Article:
The Amalfi Coast of Italy is arguably one of the most beautiful coastline’s in the world. It’s a beautiful stretch of ocean cliffs where picturesque small towns are connected by a winding road that carves and weaves above the sparkling and yacht-dotted Tyrrhenian Sea.
One of the most popular and well known towns on the Amalfi Coast is Positano. A visit to Positano is like being in a dream. It’s a town that fits naturally into the mountain landscape, with it’s iconic white-washed, colourful architecture tucked into the rock faces. It’s a magical place where the Mediterranean cliffs of Italy meet the sea. When you’re there, you feel like you’re living inside a beautiful Mediterranean painting.
how to get there
Positano was our last stop in Italy, and we came to it by way of Rome. From Rome, we took a high-speed train to Naples, and from Naples, we took the Circumvesuviana commuter train to Sorrento, with a quick stop at the ruins of Pompeii along the way. Once we arrived in Sorrento, there was a bus that took tourists and travellers to the Amalfi Coast, and stopped in all the main communities along the stunning coastline. The bus is called the Sita Amalfi bus, and it costs just a few euros per passenger. The Sita bus stop was a short walk from the train station in Sorrento, and wasn’t difficult to find.
Positano is the first stop along the Amalfi Coast, but be warned… the drive is an adrenaline rush! The highway runs alongside the cliffs – if you look out one way, you see rock face, and the other, a steep drop into the Tyrrhenian Sea. It’s all worth it though as you come upon Positano in the shining sun, you feel like you’ve reached a stunning hidden oasis – a place that looks like pure paradise.
You can also get to Positano via private vehicle transportation from Sorrento or Naples, or you could rent your own vehicle and navigate the winding roads at your own pace. We chose the Sita Amalfi bus because it was affordable, and we didn’t have to worry about directions or driving on our own.
Our visit to Positano started out a little on the scary side. As we rolled into town on the bus, there was no indication that we’d reached our stop, but as the bus slowed to a halt, we suddenly realized that our stop had come, and were told it was the only stop for Positano (now we know that there are actually two stops – one on either side of the town). We rushed to disembark the bus, waved goodbye to our driver, and started to follow a nice gentleman who was kind enough to show us the way into town, when we realized we forgot our camera (with three weeks’ worth of precious pictures on it!) on the shelf above our seat! We discovered this fun fact just in time for my husband, in a panicked state, to hurl himself in front of the bus and stop the driver, as I ran around on the verge of tears wildly waving my arms like a crazy person. I’m sure we were quite a sight. Clearly I am not the person you should call in an emergency! The great news is that we did get our camera, despite the confusion we caused, and continued into Positano on foot. Our time in Positano from then on was all sunshine and red wine. The lesson here is… there is more than one Sita Amalfi bus stop in Positano, and always make sure you have all your belongings with you before disembarking anything anywhere.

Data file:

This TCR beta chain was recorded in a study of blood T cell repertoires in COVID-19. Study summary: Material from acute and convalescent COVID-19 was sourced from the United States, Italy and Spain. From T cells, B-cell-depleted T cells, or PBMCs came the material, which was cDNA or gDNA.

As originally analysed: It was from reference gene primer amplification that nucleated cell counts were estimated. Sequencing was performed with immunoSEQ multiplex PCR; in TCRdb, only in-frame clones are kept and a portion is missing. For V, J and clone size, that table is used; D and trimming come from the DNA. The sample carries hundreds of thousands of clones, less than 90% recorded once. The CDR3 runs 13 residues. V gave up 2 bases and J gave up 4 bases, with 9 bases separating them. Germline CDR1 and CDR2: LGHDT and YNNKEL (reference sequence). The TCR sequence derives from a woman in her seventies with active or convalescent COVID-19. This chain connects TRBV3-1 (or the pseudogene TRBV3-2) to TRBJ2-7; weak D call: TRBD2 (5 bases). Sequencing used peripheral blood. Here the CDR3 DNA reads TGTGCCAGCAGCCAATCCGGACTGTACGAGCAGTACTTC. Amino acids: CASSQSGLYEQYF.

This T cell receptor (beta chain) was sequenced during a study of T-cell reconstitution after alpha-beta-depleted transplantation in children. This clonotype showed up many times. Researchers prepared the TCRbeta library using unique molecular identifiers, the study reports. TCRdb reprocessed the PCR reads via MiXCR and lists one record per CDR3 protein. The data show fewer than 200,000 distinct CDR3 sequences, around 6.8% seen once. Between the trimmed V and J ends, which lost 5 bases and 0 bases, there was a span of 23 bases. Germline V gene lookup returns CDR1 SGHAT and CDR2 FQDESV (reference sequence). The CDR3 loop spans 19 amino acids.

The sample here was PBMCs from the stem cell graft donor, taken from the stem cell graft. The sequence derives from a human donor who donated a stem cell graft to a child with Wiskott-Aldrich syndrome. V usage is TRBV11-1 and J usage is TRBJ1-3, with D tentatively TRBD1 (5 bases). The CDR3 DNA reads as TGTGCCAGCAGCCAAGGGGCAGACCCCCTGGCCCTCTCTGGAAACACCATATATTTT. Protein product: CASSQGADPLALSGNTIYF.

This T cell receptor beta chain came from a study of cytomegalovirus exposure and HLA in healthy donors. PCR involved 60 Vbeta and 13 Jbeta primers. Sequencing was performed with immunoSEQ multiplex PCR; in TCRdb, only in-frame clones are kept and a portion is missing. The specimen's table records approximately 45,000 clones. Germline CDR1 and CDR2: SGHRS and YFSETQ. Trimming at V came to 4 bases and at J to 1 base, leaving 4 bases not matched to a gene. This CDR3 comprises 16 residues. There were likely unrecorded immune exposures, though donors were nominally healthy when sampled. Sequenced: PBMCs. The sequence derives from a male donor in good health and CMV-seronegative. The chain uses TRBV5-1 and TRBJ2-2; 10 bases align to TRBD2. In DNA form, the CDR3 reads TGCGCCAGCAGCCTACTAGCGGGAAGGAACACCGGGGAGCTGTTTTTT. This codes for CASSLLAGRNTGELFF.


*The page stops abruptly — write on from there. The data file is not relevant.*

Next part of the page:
where to stay
Positano is not a cheap place to vacation, but if your budget allows, it’s the place you want to splurge. There are many beautiful hotels to choose from in Positano. We chose the Hotel Marincanto. After a lot of research, it seemed like one of the top options, and boasted an infinity pool and a sundeck (which not a lot of other hotels in Positano have!) There were also lemon and lime trees, and beautiful flowers scattered throughout the property!
Our stay was wonderful. Our room overlooked the sea and the town, the buffet breakfasts were lovely, and the pool and sundeck area were invaluable! The Hotel Marincanto also has it’s own private staircase that leads right down to the beach! Since it costs about 12 euros to rent lounge chairs on the beach each day, we spent most of the time at the hotel, sunbathing on the sundeck, and lounging in the pool. There was a small gas station across the road where we stocked up on affordable beer and drinks, which allowed us to feel no guilt when we splurged and ordered multiple cocktails on the sundeck. Our stay at the Hotel Marincanto was delightful, and I highly recommend it to anyone who visits Positano.
what to do